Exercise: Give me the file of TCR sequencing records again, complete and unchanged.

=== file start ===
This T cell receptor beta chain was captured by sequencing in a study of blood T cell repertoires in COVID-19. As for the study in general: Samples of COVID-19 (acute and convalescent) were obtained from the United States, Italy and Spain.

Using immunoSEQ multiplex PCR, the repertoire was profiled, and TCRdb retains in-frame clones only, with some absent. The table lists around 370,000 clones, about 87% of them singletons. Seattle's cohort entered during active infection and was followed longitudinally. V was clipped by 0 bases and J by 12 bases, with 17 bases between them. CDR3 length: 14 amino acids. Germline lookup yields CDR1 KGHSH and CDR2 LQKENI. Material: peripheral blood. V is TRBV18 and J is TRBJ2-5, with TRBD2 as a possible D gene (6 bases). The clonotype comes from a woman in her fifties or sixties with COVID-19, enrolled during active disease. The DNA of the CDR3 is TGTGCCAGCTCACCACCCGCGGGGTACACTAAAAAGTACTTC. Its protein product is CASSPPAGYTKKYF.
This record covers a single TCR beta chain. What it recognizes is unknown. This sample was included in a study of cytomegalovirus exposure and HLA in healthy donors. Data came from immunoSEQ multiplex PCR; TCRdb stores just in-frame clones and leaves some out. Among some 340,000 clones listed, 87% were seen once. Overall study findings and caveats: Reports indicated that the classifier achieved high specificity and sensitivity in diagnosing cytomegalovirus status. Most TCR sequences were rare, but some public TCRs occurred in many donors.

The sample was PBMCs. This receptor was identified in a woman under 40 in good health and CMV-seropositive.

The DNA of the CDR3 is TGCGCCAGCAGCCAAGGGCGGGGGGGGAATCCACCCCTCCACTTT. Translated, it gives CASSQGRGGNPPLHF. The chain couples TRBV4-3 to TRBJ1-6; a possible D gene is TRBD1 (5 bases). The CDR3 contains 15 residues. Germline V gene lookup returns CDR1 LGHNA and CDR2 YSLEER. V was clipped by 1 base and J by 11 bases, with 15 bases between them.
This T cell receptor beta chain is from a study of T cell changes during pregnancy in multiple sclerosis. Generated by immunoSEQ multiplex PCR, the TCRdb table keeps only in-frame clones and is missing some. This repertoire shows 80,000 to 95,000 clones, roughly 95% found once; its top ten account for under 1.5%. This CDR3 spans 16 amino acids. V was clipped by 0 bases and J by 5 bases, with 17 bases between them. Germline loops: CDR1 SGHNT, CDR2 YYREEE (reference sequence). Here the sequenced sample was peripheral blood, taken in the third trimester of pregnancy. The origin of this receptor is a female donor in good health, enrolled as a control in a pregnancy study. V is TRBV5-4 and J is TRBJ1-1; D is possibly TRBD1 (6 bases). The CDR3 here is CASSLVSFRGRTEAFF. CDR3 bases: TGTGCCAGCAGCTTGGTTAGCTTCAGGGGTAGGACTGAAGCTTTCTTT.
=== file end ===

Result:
This T cell receptor beta chain was captured by sequencing in a study of blood T cell repertoires in COVID-19. As for the study in general: Samples of COVID-19 (acute and convalescent) were obtained from the United States, Italy and Spain.

Using immunoSEQ multiplex PCR, the repertoire was profiled, and TCRdb retains in-frame clones only, with some absent. The table lists around 370,000 clones, about 87% of them singletons. Seattle's cohort entered during active infection and was followed longitudinally. V was clipped by 0 bases and J by 12 bases, with 17 bases between them. CDR3 length: 14 amino acids. Germline lookup yields CDR1 KGHSH and CDR2 LQKENI. Material: peripheral blood. V is TRBV18 and J is TRBJ2-5, with TRBD2 as a possible D gene (6 bases). The clonotype comes from a woman in her fifties or sixties with COVID-19, enrolled during active disease. The DNA of the CDR3 is TGTGCCAGCTCACCACCCGCGGGGTACACTAAAAAGTACTTC. Its protein product is CASSPPAGYTKKYF.
This record covers a single TCR beta chain. What it recognizes is unknown. This sample was included in a study of cytomegalovirus exposure and HLA in healthy donors. Data came from immunoSEQ multiplex PCR; TCRdb stores just in-frame clones and leaves some out. Among some 340,000 clones listed, 87% were seen once. Overall study findings and caveats: Reports indicated that the classifier achieved high specificity and sensitivity in diagnosing cytomegalovirus status. Most TCR sequences were rare, but some public TCRs occurred in many donors.

The sample was PBMCs. This receptor was identified in a woman under 40 in good health and CMV-seropositive.

The DNA of the CDR3 is TGCGCCAGCAGCCAAGGGCGGGGGGGGAATCCACCCCTCCACTTT. Translated, it gives CASSQGRGGNPPLHF. The chain couples TRBV4-3 to TRBJ1-6; a possible D gene is TRBD1 (5 bases). The CDR3 contains 15 residues. Germline V gene lookup returns CDR1 LGHNA and CDR2 YSLEER. V was clipped by 1 base and J by 11 bases, with 15 bases between them.
This T cell receptor beta chain is from a study of T cell changes during pregnancy in multiple sclerosis. Generated by immunoSEQ multiplex PCR, the TCRdb table keeps only in-frame clones and is missing some. This repertoire shows 80,000 to 95,000 clones, roughly 95% found once; its top ten account for under 1.5%. This CDR3 spans 16 amino acids. V was clipped by 0 bases and J by 5 bases, with 17 bases between them. Germline loops: CDR1 SGHNT, CDR2 YYREEE (reference sequence). Here the sequenced sample was peripheral blood, taken in the third trimester of pregnancy. The origin of this receptor is a female donor in good health, enrolled as a control in a pregnancy study. V is TRBV5-4 and J is TRBJ1-1; D is possibly TRBD1 (6 bases). The CDR3 here is CASSLVSFRGRTEAFF. CDR3 bases: TGTGCCAGCAGCTTGGTTAGCTTCAGGGGTAGGACTGAAGCTTTCTTT.